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Journal Times editorial: Give the clerks more support for Election Day
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Journal Times editorial: Give the clerks more support for Election Day

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As if we didn’t have enough things to worry about.

For months now, it’s been COVID-19 that has dominated the news and taken up what seems like a permanent residence in the worry zone between our ears.

Job furloughs and layoffs, company closings, deaths, travel bans, mask and no-mask disputes all fed the frenzy of fear.

Now, as fall approaches, the concerns have switched to the re-opening of schools and universities or whether to go to virtual schooling. There have been no easy answers with this persistent pandemic.

While it may not rise to the same level as those worries, waiting in the wings is another potential COVID victim here in Wisconsin—the November presidential elections.

Perhaps they will go smoothly here in Wisconsin—we can only hope—but if it doesn’t it could replicate the Florida meltdown 20 years ago and the court fight over “hanging chads” in presidential race that had a margin of 537 votes that ultimately went to George W. Bush.

In the spring election in Wisconsin, coronavirus fears saw thousands of state voters decide to vote early via absentee ballots instead of going to the polls and that is likely to be repeated this fall.

In November, it is projected that about 3 million Wisconsin voters will cast ballots—with an estimated 1.8 million of them coming by mail.

Some states, like Utah and Washington, have voted by mail without problems, but they spent big dollars automating the process.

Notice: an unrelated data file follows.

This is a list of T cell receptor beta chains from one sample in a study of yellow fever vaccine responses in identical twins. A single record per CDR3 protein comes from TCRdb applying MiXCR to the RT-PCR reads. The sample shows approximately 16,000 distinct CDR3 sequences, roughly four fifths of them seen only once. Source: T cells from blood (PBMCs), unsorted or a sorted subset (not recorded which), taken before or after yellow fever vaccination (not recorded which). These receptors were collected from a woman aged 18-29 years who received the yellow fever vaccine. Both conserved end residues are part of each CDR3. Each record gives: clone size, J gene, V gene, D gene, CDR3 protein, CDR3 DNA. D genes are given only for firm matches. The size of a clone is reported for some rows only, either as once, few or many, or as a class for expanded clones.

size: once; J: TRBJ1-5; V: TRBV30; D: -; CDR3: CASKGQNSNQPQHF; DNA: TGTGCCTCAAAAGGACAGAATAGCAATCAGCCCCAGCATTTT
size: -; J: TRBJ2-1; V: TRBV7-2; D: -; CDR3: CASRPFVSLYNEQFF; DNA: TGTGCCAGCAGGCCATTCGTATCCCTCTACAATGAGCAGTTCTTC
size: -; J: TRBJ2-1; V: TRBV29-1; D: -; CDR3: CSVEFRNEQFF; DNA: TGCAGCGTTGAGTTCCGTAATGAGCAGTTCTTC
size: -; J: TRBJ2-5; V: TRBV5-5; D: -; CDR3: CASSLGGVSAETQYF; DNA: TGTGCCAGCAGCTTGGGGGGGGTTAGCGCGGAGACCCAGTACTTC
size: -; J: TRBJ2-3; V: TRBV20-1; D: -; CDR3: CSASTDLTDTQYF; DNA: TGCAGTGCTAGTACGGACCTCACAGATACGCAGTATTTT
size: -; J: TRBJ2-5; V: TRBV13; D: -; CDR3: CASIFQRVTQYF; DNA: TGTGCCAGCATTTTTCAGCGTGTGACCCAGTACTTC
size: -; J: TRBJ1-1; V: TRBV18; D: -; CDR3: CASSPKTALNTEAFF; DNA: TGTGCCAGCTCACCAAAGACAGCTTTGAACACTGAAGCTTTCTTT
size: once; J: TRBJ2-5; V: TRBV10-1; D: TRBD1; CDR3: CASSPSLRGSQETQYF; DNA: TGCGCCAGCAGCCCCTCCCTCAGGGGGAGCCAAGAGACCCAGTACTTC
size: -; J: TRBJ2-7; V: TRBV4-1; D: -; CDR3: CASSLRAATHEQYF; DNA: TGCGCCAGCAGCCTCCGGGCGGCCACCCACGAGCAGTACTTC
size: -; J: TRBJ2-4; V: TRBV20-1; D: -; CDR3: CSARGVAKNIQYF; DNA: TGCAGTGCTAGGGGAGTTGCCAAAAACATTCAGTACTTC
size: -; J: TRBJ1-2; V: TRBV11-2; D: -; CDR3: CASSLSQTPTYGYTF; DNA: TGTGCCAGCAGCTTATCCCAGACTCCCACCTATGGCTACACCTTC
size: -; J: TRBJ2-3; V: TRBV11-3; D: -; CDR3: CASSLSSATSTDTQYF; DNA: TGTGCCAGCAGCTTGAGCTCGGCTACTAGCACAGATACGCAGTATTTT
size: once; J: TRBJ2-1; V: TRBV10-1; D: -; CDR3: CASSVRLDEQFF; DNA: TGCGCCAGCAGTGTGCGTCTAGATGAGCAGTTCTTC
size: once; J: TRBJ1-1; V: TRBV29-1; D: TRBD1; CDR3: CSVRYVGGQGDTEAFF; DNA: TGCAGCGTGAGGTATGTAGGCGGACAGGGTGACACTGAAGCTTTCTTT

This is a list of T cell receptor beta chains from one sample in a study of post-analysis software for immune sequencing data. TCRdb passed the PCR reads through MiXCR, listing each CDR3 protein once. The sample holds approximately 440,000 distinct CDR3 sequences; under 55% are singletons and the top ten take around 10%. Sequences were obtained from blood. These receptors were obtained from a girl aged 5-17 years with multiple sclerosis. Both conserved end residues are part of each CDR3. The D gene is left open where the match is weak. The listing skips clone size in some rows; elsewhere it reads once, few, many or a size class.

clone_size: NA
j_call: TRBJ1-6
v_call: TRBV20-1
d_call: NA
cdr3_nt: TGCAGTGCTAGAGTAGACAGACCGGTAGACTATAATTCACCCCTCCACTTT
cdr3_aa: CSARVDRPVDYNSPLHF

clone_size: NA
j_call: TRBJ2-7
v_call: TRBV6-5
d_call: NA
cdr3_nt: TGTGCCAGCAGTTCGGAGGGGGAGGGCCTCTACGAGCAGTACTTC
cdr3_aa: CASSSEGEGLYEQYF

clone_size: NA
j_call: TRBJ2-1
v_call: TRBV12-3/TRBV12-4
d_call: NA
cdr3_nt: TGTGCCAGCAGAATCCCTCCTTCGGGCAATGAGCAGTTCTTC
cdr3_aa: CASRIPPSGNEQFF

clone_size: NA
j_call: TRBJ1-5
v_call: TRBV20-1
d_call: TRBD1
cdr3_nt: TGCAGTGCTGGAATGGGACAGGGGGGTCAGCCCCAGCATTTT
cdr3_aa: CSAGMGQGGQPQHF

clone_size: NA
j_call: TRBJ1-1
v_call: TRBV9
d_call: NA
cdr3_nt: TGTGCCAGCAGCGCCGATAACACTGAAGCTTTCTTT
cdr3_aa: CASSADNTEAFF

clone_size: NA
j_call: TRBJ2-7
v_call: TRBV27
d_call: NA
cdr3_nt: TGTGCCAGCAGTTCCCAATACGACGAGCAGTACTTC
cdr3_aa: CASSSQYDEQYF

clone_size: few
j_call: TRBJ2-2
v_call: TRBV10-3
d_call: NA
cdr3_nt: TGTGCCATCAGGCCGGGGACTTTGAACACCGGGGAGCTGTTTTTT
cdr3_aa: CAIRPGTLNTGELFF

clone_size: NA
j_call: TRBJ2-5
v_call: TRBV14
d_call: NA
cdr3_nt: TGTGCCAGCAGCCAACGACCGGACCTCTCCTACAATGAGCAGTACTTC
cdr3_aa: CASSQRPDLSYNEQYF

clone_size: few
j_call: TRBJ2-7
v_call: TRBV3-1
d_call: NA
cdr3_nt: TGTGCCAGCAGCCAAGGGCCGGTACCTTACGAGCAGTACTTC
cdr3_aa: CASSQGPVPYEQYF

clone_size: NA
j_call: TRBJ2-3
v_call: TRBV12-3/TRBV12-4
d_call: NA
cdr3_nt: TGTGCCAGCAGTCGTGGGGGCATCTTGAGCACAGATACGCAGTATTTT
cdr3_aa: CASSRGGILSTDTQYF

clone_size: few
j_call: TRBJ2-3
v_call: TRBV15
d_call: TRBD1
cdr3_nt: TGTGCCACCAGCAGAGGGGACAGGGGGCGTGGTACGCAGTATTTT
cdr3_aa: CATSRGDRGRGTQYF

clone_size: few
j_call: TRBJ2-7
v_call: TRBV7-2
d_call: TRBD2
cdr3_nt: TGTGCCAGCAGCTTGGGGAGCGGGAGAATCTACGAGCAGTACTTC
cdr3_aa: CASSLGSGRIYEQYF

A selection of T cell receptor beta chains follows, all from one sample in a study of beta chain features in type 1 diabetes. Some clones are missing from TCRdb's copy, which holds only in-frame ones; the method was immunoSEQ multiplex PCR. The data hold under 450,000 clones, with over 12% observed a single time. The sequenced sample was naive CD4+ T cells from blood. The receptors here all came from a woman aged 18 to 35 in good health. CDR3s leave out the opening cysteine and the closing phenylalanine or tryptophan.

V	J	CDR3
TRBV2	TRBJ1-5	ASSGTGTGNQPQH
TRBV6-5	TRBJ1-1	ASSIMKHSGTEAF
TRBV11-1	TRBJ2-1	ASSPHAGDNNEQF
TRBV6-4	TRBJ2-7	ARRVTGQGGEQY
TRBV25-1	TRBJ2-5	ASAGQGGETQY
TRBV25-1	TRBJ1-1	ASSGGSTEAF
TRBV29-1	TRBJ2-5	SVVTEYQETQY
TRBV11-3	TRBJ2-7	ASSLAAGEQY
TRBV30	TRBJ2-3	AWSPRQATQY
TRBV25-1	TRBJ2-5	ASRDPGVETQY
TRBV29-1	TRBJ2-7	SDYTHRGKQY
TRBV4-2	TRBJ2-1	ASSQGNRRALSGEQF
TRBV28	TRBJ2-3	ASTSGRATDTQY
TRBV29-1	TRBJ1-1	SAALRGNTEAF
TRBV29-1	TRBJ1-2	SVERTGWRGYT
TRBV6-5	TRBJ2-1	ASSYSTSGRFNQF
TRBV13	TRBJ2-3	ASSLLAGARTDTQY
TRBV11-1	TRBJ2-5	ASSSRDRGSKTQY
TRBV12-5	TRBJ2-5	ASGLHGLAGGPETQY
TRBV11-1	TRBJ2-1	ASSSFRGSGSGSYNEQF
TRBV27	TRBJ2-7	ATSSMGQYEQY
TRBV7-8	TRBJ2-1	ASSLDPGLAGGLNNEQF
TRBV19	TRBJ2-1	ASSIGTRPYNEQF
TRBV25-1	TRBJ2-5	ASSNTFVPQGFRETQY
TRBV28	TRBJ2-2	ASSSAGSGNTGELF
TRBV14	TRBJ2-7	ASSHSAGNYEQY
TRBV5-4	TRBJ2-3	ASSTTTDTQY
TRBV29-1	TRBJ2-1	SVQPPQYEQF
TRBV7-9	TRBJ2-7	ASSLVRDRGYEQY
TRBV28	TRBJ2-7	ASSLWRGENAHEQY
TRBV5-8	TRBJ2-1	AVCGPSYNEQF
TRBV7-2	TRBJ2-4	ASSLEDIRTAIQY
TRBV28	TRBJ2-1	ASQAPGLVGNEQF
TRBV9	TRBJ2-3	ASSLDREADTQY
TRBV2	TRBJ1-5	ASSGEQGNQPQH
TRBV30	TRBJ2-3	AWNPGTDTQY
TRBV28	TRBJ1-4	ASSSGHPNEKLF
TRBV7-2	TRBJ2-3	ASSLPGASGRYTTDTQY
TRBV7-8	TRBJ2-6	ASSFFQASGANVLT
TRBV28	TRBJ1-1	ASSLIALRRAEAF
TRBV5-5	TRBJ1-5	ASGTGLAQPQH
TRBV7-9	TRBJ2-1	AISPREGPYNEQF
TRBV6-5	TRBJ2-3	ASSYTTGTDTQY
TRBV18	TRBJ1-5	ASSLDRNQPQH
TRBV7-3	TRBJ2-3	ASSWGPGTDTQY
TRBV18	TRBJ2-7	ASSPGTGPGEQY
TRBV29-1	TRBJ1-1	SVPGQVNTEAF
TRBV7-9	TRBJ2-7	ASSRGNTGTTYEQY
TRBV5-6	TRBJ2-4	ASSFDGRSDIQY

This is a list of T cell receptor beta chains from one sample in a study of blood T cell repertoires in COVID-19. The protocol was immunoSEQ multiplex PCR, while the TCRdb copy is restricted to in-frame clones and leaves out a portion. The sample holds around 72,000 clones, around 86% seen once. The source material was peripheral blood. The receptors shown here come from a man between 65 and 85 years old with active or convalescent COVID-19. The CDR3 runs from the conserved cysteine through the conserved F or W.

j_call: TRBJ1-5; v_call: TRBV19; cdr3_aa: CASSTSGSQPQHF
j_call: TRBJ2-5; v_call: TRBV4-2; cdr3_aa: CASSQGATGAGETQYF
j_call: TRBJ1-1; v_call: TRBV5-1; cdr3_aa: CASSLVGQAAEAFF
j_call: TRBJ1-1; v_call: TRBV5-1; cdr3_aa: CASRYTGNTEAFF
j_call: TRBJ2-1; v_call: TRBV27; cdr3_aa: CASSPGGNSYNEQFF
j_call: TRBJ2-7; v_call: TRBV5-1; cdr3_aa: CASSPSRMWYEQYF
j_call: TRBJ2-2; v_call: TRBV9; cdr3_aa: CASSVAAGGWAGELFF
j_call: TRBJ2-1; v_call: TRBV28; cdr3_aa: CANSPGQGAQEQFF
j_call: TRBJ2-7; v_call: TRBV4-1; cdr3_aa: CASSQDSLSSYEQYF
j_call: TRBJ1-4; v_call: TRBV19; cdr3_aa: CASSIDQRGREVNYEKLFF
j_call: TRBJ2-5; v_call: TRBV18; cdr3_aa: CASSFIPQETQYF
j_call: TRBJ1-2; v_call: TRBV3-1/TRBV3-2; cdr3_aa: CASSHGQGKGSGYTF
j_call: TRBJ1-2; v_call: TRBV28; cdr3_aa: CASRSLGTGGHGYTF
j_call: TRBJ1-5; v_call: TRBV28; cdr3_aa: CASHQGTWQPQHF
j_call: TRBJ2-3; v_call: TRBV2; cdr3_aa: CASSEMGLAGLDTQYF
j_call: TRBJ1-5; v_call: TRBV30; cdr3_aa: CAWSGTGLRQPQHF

Wisconsin, by comparison, was thrust into the vote-by-mail surge because of COVID last spring and despite the effort of election clerks to handle the volume, a combination of arcane state laws, USPS ballot delivery issues, last minute changes by lawmakers, election officials and judges because of disputes put chaos and 150,000 absentee ballots were either not returned or rejected due to errors, according to a report this month by the Milwaukee Journal Sentinel, after a three-month investigation in combination with Columbia Journalism Investigations and PBS’ Frontlines.

The November turnout will be even higher and that spring discrepancy of 150,000 votes could loom large if it is repeated in a split state that went to President Donald Trump by 22,000 votes in 2016.

One of the big problems is the mail issue. Wisconsin allows voters to request a ballot just 5 days before Election Day, but getting a ballot send out and returned to election officials in that time frame is nearly impossible. And as happened last spring it can trigger challenges over whether a ballot was postmarked by Election Day—since many ballots were not marked or didn’t have date stamps.

The Wisconsin Election Commission has made some changes to streamline voter registration and and getting absentee ballots—but that still requires voters to upload their photo ID to the state website—a process which is challenging to some people. One town clerk in Wisconsin has taken to driving to people’s houses to help them with that process if they need it, but that’s hardly a reasonable path in urban areas.

Clerks have also asked the state Legislature to allow them to run ballots through tabulation machines as they are returned and not wait until Election Day to process them all, but the Legislature has not acted. That change would give clerks more flexibility and smooth the election process.

If Wisconsin bungles the presidential election vote with delays and uncounted ballots, we will undoubtedly hear cries of “Fraud” and a series of court challenges.

In the long run, Wisconsin needs to spend some money to automate tabulation of absentee ballots—which may be the new norm in our coronavirus world.

In the short term, if you want to make sure your ballot counts, request your absentee ballot as soon as possible — yes, you can make that request now by going to the state website, Fill it in promptly when you get it and put it back in the mail. You can also track it on the state website to make sure the clerk has received it.

That will give you one less thing to worry about.


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